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First Record of the Invasive Scale Insect, Pulvinaria hydrangeae Steinweden, 1946 (Hemiptera: Coccomorpha: Coccidae) in Romania

National Institute for Research and Development in Forestry, “Marin Drăcea”, Cloșca Street 13, 500040 Brașov, Romania
Insects 2023, 14(4), 345;
Received: 1 March 2023 / Revised: 22 March 2023 / Accepted: 28 March 2023 / Published: 31 March 2023
(This article belongs to the Special Issue Invasive Arthropod Pests - Volume II)



Simple Summary

Invasive insect species are organisms that cause significant damage to native flora and fauna after their introduction into a new geographic area, through human activity. Both the early detection and fast reporting of a new species in a country are essential. These enhance public knowledge and enable authorities to take measures to limit their spread and evaluate the potential risks that they pose. In this paper, we report on the apparition of a scale insect to Romanian fauna. This insect is native to Asia and has caused significant damage to the ornamental plants, shrubs and trees of Europe after its introduction to the continent. In Romania, this species was found on two native tree species: linden and sycamore. We believe that the species was brought to Romania via infested plants from abroad. In this paper, we summarize the worldwide distribution of this species and report on its hosts to highlight the pathways of infestation and to assess the potential risk that it poses to native flora. Moreover, we provide some morphological features of the species to aid in its identification in the field and in the laboratory.


Over the last few decades, globalization and global trade have increased the risk of the vehiculation of invasive organisms, which has had multiple negative effects, both economic and ecological. Through this study, we aimed to produce a report on the first record of the invasive scale insect Pulvinaria hydrangeae (Stein. 1946) in Brașov County in central Romania. It was found on two native tree species: sycamore (Acer pseudoplatanus) and linden (Tilia cordata). In this paper, we (i) highlight the list of possible hosts, (ii) provide a general outlook on infestations and (iii) review the control options for this particular pest. Because early detection and quick reporting are the most important actions in the successful management of invasive species, in general, we also provide a synthetic morphological description of the adult female specimens and ovisacs. Due to natural occurrence, our findings highlight the potential risks posed by the infestation of this insect to native tree species belonging to the Acer and Tilia genera. Because of the temperate climate in Romania and the fact that females are wingless, the new infestations will probably be made through the vehiculation of infested plants, rather than through natural spreading. However, because of global warming, the chances of this species surviving during the winter are likely to increase, making northern expansion of the cottony hydrangea scale feasible.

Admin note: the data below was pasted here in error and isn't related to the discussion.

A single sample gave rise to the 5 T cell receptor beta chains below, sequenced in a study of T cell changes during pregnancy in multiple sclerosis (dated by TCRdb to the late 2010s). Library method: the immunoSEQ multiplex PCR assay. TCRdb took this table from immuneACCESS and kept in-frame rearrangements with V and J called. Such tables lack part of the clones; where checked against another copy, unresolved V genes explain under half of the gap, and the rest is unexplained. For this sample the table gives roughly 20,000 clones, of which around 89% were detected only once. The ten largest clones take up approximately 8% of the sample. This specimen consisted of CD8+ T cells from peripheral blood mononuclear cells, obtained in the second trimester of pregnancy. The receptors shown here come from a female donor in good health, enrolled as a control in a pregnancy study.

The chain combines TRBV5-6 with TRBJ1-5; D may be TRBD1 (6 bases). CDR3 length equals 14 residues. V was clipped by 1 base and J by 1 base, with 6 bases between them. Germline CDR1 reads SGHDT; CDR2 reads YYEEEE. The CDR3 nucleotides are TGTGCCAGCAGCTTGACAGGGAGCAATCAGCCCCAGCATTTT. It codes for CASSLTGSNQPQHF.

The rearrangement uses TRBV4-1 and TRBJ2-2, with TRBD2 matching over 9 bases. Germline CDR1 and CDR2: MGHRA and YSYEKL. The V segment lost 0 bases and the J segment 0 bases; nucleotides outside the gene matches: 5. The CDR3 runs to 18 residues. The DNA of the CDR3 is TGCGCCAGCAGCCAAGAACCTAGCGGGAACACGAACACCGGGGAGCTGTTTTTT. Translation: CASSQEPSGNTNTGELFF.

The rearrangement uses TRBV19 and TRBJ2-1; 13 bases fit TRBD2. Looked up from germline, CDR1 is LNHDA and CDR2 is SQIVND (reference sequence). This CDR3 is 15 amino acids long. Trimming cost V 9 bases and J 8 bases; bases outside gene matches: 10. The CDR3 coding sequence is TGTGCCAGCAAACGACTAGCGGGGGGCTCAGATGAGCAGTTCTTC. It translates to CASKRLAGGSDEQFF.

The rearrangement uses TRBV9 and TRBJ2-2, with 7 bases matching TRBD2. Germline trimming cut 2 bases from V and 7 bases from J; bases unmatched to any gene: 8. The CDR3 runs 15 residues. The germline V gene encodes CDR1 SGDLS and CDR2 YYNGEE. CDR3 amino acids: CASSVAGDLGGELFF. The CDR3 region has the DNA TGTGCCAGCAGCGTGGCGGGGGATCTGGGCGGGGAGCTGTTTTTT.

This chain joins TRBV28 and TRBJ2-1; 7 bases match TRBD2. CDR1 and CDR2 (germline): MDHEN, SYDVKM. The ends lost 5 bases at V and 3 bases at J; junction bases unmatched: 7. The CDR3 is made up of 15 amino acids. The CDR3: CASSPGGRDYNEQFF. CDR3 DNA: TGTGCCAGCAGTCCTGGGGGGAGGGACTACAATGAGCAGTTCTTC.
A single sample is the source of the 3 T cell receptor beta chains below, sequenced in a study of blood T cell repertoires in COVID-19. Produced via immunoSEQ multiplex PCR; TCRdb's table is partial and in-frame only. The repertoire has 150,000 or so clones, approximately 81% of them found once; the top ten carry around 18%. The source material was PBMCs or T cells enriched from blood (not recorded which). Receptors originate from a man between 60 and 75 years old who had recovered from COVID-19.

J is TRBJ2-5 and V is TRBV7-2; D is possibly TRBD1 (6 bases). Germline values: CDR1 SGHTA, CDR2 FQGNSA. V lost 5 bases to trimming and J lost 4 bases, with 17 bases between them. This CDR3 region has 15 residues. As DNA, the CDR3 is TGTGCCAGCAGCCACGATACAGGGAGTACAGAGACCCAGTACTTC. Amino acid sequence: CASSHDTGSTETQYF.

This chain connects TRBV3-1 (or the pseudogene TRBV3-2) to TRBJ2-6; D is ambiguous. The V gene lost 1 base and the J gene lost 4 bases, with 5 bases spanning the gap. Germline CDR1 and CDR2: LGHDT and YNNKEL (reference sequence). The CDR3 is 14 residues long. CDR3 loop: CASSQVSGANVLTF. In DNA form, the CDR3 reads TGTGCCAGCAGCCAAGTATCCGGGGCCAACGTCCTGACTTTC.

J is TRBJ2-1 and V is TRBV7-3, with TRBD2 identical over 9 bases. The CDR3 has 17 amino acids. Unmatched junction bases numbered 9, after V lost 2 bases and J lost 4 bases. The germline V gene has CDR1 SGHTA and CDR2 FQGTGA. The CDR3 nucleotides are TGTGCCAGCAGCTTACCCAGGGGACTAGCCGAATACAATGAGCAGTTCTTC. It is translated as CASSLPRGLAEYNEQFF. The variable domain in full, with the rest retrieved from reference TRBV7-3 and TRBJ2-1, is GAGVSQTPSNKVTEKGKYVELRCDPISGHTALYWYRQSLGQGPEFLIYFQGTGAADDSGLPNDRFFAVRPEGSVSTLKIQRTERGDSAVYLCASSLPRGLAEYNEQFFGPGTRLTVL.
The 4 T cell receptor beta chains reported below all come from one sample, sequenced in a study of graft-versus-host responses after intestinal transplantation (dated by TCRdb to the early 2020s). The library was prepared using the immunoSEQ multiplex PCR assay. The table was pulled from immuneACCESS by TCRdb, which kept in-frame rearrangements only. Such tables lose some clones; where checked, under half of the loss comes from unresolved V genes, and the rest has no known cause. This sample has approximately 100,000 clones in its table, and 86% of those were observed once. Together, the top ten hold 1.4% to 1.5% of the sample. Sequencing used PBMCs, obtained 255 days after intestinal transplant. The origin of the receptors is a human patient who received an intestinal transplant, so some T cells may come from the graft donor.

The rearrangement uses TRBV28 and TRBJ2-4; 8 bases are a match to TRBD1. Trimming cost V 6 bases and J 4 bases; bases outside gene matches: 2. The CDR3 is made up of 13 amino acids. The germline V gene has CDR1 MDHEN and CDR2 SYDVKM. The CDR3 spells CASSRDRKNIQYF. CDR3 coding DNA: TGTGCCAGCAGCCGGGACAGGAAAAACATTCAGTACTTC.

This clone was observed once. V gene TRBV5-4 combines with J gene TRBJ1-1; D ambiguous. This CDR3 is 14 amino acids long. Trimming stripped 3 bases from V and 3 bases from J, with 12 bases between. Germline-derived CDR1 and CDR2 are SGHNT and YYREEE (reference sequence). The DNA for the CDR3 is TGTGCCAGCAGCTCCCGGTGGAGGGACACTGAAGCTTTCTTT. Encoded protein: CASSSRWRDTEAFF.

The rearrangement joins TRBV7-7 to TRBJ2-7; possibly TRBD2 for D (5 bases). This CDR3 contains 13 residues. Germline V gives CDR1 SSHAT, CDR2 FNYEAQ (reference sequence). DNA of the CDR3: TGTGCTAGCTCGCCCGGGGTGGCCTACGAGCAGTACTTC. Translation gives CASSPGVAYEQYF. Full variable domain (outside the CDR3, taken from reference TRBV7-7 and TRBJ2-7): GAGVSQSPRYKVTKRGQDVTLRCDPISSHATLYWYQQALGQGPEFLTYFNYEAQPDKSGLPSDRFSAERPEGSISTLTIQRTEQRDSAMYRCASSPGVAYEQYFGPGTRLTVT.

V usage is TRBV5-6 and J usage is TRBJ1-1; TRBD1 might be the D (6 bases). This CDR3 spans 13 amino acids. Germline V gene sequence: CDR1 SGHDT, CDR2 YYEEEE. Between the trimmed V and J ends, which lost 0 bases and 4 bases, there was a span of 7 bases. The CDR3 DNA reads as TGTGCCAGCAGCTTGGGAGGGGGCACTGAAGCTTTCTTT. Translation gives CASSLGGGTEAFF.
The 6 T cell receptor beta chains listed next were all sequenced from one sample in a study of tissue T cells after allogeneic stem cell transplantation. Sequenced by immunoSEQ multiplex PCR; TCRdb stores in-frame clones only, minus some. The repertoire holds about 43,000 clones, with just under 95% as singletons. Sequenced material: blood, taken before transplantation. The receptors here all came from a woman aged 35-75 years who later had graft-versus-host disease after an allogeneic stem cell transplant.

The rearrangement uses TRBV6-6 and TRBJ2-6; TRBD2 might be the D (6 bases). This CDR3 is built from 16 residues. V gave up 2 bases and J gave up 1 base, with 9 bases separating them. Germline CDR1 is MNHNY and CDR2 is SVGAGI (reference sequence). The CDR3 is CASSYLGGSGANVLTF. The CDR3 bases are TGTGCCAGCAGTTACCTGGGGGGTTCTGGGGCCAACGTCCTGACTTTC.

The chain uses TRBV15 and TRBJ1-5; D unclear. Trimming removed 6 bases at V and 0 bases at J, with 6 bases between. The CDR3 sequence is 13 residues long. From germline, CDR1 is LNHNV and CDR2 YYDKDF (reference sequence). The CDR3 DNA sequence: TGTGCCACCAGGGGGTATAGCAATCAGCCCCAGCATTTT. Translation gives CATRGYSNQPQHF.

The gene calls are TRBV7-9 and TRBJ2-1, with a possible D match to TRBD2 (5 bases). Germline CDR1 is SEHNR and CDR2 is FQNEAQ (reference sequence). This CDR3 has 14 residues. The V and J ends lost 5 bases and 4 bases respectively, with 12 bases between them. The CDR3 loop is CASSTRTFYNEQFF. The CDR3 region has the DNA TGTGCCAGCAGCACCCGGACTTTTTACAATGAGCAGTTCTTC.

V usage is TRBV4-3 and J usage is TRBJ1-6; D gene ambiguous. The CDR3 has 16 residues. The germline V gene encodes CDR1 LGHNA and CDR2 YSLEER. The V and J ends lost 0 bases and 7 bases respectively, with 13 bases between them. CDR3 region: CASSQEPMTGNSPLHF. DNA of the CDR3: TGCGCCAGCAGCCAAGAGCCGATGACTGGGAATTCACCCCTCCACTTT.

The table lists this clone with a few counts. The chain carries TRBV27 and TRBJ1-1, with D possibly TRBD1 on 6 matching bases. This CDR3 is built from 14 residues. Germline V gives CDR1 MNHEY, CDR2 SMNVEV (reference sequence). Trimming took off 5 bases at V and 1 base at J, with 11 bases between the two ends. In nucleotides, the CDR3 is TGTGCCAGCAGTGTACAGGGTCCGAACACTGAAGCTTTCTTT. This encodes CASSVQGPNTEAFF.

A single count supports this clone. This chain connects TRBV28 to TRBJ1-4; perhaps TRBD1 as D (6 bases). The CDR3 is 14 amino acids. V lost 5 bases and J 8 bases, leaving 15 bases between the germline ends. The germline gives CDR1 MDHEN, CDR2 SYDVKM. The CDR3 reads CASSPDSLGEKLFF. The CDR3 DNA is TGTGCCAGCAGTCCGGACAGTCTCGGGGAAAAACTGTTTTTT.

1. Introduction

Invasiveness represents one of the most important ecological threats to natural habitats, flora, fauna, and agricultural crops. This represents an action within an organism (plant or animal) that is vehiculated through human activity in other habitats, where they develop large populations and cause economic and ecological harm [1]. Globalization and increased global trade are considered to be the main causes for the spread of invasive organisms [2,3], rather than natural dispersion. Historically, European countries reported damages of EUR 116.61 billion between 1960 and 2020 [4]. However, in recent years across European Union countries, these organisms have been causing an economic loss of approximately EUR 12 million each year [5]. Moreover, on a global scale, the overall impact is huge: the damage caused by different insects is estimated to cost USD 70 billion per year [6]. One of the most problematic insect types are those that are herbivorous, and which produce multiple generations per season, enabling them to develop large populations in a short period of time. These could kill the hosts or cause them irremediable damage. Such species include those belonging to Coleoptera, Lepidoptera, Orthoptera, Hymenoptera and Hemiptera.
Scales insects are small, sap-sucking hemipteran parasites that live on plants across most of the world. They are important agricultural pests [7] and they differ from other insects through their protective waxy exudate—scale—after which they are named [8]. Phylogenetically, they are related to aphids, whiteflies and jumping plant lice, which all belong to the Sternorrhyncha suborder of the Hemiptera family [9,10].
Usually, the scales of these insects do not exceed 5 mm long, and they possess evident sexual dimorphism, in which the females are wingless and their reproduction is often parthenogenetic. Most of the species in this group reveal cryptic behaviors and exhibit invasive habits. Infestations of such species often cause damage to crops, trees and ornamental plants.